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This question already has an answer here:

It is already mentioned that ISS orbit the earth 15 times a day, how we design a dish network to stay communicate with it along its path? Are we build a dish in Atlantic Ocean too?

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marked as duplicate by Organic Marble, Nathan Tuggy, JCRM, Fred, James Jenkins Nov 2 '17 at 17:48

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    $\begingroup$ Check out TDRS... $\endgroup$ – DJohnM Nov 1 '17 at 17:41
  • $\begingroup$ they have a fixed a dish on earth, but a dynamic dish on ISS? $\endgroup$ – Mohammad Fajar Nov 3 '17 at 11:29
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NASA communicates with the ISS through their Space Network, which consists of a constellation of satellites including ones in geosynchronous orbit, low earth satellites, and ground facilities that relay between NASA and the satellites. It's available 24/7 and allows constant communication with the ISS, including voice, telemetry, etc.

More at: https://www.nasa.gov/directorates/heo/scan/services/networks/sn

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While the Apollo-era space program had to rely on ground stations for communication, a network of geostationary satellites called TDRSS has been in use since the 1980s to provide continuous communication with spacecraft in orbit (as well as to the south pole!).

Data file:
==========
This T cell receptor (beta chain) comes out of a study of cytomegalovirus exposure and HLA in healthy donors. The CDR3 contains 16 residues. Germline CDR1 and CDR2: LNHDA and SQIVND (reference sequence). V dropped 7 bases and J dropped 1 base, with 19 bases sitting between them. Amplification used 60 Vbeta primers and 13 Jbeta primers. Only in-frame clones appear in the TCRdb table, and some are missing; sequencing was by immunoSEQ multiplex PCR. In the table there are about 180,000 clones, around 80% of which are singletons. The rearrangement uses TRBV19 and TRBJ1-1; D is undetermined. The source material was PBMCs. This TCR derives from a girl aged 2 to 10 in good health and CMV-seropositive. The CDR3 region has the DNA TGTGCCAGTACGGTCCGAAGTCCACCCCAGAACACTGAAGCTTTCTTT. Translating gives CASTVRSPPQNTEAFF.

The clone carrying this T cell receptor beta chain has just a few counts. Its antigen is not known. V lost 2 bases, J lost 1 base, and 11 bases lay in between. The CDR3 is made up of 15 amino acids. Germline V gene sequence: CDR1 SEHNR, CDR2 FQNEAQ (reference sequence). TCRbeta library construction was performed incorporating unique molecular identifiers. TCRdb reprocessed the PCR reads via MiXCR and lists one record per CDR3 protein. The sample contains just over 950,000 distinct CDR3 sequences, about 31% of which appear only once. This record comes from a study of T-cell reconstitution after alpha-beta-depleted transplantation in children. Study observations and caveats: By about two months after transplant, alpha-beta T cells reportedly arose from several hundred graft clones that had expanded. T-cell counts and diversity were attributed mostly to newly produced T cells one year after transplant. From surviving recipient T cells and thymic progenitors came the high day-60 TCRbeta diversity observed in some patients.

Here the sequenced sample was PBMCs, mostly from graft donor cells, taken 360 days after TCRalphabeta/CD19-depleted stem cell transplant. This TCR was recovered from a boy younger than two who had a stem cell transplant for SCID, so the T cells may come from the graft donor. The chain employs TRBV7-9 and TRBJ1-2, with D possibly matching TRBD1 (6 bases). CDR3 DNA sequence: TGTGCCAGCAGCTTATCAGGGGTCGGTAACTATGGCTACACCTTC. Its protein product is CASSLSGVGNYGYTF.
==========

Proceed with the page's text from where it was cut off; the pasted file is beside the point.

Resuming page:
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  • $\begingroup$ but, how about this question: How NASA directed a rocket during launcing the first geostationer satellite, there is no other satellite for it to communicate? $\endgroup$ – Mohammad Fajar Nov 1 '17 at 18:22
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    $\begingroup$ Why would you need a satellite? We have had radios for a long time, long before there were satellites. $\endgroup$ – Jörg W Mittag Nov 1 '17 at 19:01
  • $\begingroup$ I don't know exactly how TDRS-1 was guided into position, but almost certainly it was through some combination of communication from ground stations, ships at sea, and onboard automation. $\endgroup$ – Russell Borogove Nov 1 '17 at 19:24
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    $\begingroup$ TDRSS is not used for guidance. TDRS-1 was launched on a IUS which used inertial guidance. arc.aiaa.org/doi/abs/10.2514/6.1978-1292 globalsecurity.org/space/systems/ius.htm $\endgroup$ – Organic Marble Nov 1 '17 at 19:44
  • $\begingroup$ I mean, it is difficult to make a dish keep track with ISS, because ISS orbitting the earth 15 a day, so they must build a dish with specialized motor to track it. But why in ISS they can build that? I mean ISS must communicate with a network of Geostationary satellite, so its must be equipped with specialized dish with a motor so it can track where TDRS satellite located. $\endgroup$ – Mohammad Fajar Nov 3 '17 at 11:28

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